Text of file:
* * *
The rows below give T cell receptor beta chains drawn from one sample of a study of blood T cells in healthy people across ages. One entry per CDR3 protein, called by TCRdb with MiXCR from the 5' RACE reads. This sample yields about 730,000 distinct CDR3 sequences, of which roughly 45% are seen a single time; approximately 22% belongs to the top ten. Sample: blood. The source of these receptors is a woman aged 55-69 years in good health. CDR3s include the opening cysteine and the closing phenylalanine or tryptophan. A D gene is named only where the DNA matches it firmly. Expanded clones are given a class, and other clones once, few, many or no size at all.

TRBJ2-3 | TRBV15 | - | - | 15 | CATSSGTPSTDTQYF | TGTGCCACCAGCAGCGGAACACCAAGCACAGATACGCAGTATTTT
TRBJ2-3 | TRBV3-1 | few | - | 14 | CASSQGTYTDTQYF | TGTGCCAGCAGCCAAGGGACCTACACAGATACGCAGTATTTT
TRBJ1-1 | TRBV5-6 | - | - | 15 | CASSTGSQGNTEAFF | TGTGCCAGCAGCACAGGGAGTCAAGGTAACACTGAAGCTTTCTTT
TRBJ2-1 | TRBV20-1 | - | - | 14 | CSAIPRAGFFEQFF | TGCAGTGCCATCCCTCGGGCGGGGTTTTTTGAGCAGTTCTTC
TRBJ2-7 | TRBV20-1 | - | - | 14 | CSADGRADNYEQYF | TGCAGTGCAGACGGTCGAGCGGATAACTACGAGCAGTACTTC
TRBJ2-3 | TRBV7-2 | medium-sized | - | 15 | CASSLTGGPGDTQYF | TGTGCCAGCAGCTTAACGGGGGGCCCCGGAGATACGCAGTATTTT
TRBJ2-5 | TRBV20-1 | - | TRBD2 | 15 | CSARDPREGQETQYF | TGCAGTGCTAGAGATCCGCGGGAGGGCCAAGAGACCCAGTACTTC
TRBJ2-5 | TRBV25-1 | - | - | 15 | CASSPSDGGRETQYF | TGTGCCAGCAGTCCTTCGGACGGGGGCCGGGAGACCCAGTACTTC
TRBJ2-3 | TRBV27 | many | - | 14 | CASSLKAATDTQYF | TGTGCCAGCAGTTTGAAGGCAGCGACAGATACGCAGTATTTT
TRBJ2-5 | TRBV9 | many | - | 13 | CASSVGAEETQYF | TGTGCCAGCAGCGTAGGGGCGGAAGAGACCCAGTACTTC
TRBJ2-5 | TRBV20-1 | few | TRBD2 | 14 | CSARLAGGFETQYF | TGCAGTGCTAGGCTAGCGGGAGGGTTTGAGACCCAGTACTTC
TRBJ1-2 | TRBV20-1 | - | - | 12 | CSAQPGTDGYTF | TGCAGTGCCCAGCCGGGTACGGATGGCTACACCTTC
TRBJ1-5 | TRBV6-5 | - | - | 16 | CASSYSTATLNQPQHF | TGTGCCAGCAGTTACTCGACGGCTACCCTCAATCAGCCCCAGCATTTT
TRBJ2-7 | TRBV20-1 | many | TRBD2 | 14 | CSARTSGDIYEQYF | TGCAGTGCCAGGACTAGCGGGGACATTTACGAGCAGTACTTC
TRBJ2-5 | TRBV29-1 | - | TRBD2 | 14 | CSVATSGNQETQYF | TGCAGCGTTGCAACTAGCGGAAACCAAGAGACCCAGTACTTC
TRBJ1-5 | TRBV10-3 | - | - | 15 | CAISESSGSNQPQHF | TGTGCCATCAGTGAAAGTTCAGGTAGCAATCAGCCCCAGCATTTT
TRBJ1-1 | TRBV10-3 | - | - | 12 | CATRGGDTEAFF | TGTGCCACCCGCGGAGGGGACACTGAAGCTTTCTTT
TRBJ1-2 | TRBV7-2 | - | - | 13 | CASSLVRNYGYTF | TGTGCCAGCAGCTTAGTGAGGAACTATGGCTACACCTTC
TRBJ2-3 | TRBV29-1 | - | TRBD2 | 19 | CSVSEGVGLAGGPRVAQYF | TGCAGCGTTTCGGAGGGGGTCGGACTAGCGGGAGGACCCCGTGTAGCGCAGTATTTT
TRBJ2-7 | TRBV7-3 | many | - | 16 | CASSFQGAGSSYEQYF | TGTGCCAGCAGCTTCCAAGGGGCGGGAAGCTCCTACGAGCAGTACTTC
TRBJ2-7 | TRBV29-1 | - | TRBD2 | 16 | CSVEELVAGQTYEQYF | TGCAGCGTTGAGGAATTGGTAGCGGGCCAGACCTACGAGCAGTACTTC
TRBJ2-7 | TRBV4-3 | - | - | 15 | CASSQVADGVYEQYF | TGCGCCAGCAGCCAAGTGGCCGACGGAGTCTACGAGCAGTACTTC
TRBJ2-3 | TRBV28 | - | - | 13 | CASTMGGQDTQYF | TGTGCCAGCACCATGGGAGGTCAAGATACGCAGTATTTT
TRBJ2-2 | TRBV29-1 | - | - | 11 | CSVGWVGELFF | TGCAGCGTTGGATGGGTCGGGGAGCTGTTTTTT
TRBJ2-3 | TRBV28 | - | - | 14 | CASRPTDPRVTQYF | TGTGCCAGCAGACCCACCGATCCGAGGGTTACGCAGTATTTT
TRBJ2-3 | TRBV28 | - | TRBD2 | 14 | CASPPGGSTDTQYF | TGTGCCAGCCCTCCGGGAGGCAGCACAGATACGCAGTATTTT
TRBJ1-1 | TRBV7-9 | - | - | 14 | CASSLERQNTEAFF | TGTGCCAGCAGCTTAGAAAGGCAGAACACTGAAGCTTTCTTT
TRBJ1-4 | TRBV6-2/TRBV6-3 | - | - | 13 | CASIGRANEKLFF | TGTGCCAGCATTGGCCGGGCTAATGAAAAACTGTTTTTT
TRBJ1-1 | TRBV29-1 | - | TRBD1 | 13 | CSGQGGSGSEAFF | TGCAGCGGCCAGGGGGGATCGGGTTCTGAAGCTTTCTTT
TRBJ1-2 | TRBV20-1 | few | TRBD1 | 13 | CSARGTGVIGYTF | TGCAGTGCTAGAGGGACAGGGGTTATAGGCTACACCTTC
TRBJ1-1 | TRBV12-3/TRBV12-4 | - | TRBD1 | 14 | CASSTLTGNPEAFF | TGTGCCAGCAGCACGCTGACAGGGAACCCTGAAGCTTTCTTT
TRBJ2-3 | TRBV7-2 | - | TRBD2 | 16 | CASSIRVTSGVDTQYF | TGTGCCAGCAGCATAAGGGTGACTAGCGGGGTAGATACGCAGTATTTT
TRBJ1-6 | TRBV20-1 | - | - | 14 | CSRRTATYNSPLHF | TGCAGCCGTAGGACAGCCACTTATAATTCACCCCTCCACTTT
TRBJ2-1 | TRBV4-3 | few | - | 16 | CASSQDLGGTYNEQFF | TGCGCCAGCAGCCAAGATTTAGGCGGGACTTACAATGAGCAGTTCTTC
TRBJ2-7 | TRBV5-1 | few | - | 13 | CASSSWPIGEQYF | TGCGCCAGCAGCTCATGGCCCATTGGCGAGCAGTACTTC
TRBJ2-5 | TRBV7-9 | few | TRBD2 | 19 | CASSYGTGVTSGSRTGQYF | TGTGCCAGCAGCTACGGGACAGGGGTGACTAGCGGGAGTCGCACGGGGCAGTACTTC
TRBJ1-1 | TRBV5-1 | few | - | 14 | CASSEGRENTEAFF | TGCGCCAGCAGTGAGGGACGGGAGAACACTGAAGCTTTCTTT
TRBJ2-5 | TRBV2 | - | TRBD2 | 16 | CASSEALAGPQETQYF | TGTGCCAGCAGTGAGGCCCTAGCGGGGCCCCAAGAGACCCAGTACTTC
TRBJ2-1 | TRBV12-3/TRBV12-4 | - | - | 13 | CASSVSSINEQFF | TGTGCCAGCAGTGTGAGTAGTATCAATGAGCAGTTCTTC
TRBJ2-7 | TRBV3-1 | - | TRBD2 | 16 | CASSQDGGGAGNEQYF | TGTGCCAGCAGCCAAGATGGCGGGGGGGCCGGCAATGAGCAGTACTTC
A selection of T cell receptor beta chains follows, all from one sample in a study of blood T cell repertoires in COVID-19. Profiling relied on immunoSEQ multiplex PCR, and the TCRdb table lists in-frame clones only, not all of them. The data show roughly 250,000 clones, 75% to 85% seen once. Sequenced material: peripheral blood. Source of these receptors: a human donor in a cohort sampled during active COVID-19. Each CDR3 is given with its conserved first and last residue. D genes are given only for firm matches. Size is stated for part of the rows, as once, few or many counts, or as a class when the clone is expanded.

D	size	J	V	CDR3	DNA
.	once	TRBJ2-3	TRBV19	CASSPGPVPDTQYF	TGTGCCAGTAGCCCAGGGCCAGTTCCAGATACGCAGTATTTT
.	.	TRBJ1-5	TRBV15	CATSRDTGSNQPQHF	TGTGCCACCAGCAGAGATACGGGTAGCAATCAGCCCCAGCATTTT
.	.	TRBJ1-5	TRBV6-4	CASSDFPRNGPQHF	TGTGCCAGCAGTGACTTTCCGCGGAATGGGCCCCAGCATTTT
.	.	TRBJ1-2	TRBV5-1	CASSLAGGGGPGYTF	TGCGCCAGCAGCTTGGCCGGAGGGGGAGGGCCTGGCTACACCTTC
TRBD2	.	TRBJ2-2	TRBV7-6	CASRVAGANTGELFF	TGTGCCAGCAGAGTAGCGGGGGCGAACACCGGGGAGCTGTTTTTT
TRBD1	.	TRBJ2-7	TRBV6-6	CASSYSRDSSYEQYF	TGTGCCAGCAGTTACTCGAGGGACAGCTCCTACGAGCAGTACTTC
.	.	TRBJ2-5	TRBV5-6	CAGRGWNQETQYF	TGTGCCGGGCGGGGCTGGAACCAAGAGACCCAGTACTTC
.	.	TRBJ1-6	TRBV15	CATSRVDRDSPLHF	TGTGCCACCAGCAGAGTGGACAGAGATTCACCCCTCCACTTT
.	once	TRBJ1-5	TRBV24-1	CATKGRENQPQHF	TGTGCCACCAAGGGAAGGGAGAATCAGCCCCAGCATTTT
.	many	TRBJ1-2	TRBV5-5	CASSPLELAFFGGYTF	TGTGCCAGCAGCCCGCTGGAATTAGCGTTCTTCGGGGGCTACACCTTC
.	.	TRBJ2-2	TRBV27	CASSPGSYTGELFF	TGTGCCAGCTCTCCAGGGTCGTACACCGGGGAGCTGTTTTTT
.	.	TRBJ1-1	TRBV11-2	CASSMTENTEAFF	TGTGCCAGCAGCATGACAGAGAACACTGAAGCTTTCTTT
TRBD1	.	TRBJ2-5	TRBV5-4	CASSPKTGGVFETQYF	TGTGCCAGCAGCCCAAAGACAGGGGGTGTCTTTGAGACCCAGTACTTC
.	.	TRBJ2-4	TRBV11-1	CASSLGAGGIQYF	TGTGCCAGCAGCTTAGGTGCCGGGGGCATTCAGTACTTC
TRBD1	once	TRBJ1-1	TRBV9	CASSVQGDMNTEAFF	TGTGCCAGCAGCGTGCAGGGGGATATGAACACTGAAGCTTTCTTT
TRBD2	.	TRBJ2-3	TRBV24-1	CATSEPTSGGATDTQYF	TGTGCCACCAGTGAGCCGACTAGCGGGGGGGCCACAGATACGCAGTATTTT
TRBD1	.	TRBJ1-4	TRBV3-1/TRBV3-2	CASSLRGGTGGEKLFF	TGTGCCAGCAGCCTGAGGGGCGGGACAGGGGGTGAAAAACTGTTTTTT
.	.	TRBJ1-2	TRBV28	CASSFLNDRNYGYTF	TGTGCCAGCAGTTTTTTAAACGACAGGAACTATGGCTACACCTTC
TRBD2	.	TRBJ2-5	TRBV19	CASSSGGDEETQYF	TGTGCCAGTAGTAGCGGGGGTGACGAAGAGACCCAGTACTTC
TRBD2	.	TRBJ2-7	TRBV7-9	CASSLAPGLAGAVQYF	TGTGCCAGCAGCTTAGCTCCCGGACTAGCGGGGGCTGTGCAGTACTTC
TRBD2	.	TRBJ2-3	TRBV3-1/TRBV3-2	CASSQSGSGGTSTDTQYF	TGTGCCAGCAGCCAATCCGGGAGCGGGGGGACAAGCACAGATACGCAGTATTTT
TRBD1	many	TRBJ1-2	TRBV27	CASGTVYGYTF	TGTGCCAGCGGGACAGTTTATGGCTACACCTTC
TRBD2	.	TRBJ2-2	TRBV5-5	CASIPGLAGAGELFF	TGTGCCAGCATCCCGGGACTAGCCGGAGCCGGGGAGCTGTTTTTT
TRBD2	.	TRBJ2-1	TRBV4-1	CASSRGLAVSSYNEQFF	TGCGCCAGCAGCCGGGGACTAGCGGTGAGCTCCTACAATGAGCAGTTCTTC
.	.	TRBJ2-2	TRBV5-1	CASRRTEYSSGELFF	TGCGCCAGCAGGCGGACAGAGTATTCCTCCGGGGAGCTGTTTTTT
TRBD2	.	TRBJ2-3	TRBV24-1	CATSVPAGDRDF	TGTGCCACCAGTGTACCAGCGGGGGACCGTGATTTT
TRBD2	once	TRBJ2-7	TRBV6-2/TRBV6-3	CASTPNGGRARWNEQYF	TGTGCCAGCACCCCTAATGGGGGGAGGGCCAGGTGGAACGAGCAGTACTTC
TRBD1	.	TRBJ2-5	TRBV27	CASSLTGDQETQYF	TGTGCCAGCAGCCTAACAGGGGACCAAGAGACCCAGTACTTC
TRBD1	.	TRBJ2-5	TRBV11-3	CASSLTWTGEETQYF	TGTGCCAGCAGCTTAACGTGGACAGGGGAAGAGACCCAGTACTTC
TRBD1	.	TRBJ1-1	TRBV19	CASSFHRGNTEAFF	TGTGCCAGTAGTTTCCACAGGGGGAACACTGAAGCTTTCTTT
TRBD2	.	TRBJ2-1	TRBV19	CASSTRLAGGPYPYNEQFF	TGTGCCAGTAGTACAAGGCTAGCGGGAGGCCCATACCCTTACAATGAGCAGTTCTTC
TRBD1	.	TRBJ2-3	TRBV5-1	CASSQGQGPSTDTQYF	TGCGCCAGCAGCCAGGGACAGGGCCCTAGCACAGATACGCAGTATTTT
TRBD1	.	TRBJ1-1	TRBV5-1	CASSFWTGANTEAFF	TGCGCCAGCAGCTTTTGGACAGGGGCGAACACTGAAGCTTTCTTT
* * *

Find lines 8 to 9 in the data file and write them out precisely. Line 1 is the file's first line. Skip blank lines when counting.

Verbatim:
TRBJ2-5 | TRBV20-1 | - | TRBD2 | 15 | CSARDPREGQETQYF | TGCAGTGCTAGAGATCCGCGGGAGGGCCAAGAGACCCAGTACTTC
TRBJ2-5 | TRBV25-1 | - | - | 15 | CASSPSDGGRETQYF | TGTGCCAGCAGTCCTTCGGACGGGGGCCGGGAGACCCAGTACTTC